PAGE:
Fall 2020

Imitating the RL expert with DAgger

In the fall semester, we tried a different approach to train a visual network for representation learning. We started with an ImageNet initialized ResNet34, added a MLP with 2 layers on top of it and then imitated the actions produced by the privileged agent for the manual state corresponding to current image (environment observation). Here, the privileged agent could be trained used either soft actor-critic (SAC) and proximal policy optimization (PPO), both of which give 100% success episodes on train town. However, for fair evaluation purposes, we used privileged agent trained using PPO. We used the DAgger algorithm to do imitation learning, which is made much easier by the fact that our expert is a neural network. To improve the training stability, in addition to behavior cloning loss, we also introduced a auxiliary task of predicting obstacle and red light affordances. We noticed that the approach will work even without this auxiliary task but needs more careful hyper parameter tuning. We call the resulting agent a behavior cloned (BC) visual policy.


Fine tuning the BC visual policy

Two limitations of behavior cloning are that its performance is capped by the expert and that there might be cases where even our privileged agent can fail. So, we finetuned the BC visual policy using SAC. We kept the ResNet backbone fixed, removed the auxiliary task and fine tuned only the MLP layers. The architecture is shown below.

To fine tune using N-step SAC, we also need to train Q and V networks. In order to do this, we followed a similar, yet different, strategy to Batch constrained Q learning for the initial 100k time steps. The algorithm we used is given as follows. Please note that the “expert” below refers to the BC visual policy:


For all the experiments below, we shifted our evaluation setting to No-Crash benchmark. The first column specifies the method while the second and third columns state the usage of experts and oracle information by previous works. Ideally, we should have crosses in both these columns. The fourth and fifth columns denote the percentage of success episodes over several seeds on testing town (Town 2). We would like to note that the dense benchmark is significantly harder compared to regular.

We see that Auton lab’s privileged agent outperforms LBC and IA on both regular and dense benchmarks but it uses oracle information during testing. Our DAgger approach, i.e. the behavior cloned visual policy, almost matches the performance of previous works but doesn’t surpass them drastically.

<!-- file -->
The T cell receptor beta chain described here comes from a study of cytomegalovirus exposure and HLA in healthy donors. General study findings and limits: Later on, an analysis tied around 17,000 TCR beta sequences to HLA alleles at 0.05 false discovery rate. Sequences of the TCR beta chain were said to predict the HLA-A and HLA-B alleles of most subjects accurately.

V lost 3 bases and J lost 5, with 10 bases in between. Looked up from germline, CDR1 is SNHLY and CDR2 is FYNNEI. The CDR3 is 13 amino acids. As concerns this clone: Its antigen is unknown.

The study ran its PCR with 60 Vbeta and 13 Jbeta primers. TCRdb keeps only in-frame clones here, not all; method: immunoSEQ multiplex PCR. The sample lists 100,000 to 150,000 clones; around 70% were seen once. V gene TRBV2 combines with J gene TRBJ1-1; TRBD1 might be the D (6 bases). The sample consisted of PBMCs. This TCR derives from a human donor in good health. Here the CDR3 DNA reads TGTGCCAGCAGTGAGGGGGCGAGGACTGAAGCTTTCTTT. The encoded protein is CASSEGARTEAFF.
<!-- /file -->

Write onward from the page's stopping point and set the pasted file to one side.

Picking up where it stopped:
However, upon finetuning with SAC our policy shows significant improvement over previous methods. It also takes significantly less time to train at only 1M timesteps which is extremely less for RL on image input. However, we do enjoy a robust privileged model train on an engineered state space. This goes to show that if a robust policy is trained on a small engineered state space invariant to visual variation, it can be easily transferred to any visual domain using imitation learning. Then it can be further finetuned using reward received in the real world, perhaps by supervision of safety drivers in the manner described in Learning to drive in a day [1].

Finally, the final SAC agent also performs better than the BC agent qualitatively. It’s driving is visibly smoother and it stops at a natural distance from obstacles rather than stopping too early like the BC or expert agent. Stopping too far from cars is an artifact of using a crude reward function on an engineered state space which SAC overcomes. The SAC agent also learns to stop or rush through yellow lights without violations which is very interesting behavior. For viewing the qualitative results, please visit the video demonstrations page.


[1] Dosovitskiy, Alexey, et al. “CARLA: An open urban driving simulator.” arXiv preprint arXiv:1711.03938 (2017).

[2] Chen, Dian, et al. “Learning by cheating.” Conference on Robot Learning. PMLR, 2020.

[3] Kendall, Alex, et al. “Learning to drive in a day.” 2019 International Conference on Robotics and Automation (ICRA). IEEE, 2019

[4] Schulman, John, et al. “Proximal policy optimization algorithms.” arXiv preprint arXiv:1707.06347 (2017).

[5] Haarnoja, Tuomas, et al. “Soft actor-critic: Off-policy maximum entropy deep reinforcement learning with a stochastic actor.” arXiv preprint arXiv:1801.01290 (2018).

[6] He, Kaiming, et al. “Deep residual learning for image recognition.” Proceedings of the IEEE conference on computer vision and pattern recognition. 2016.

[7] Toromanoff, Marin, Emilie Wirbel, and Fabien Moutarde. “End-to-End Model-Free Reinforcement Learning for Urban Driving using Implicit Affordances.” Proceedings of the IEEE/CVF Conference on Computer Vision and Pattern Recognition. 2020.

[8] Master’s Thesis, Tech. Report, CMU-RI-TR-20-32, August, 2020, Tanmay Agarwal

[9] Agarwal, Tanmay, et al. “Learning to Drive using Waypoints.”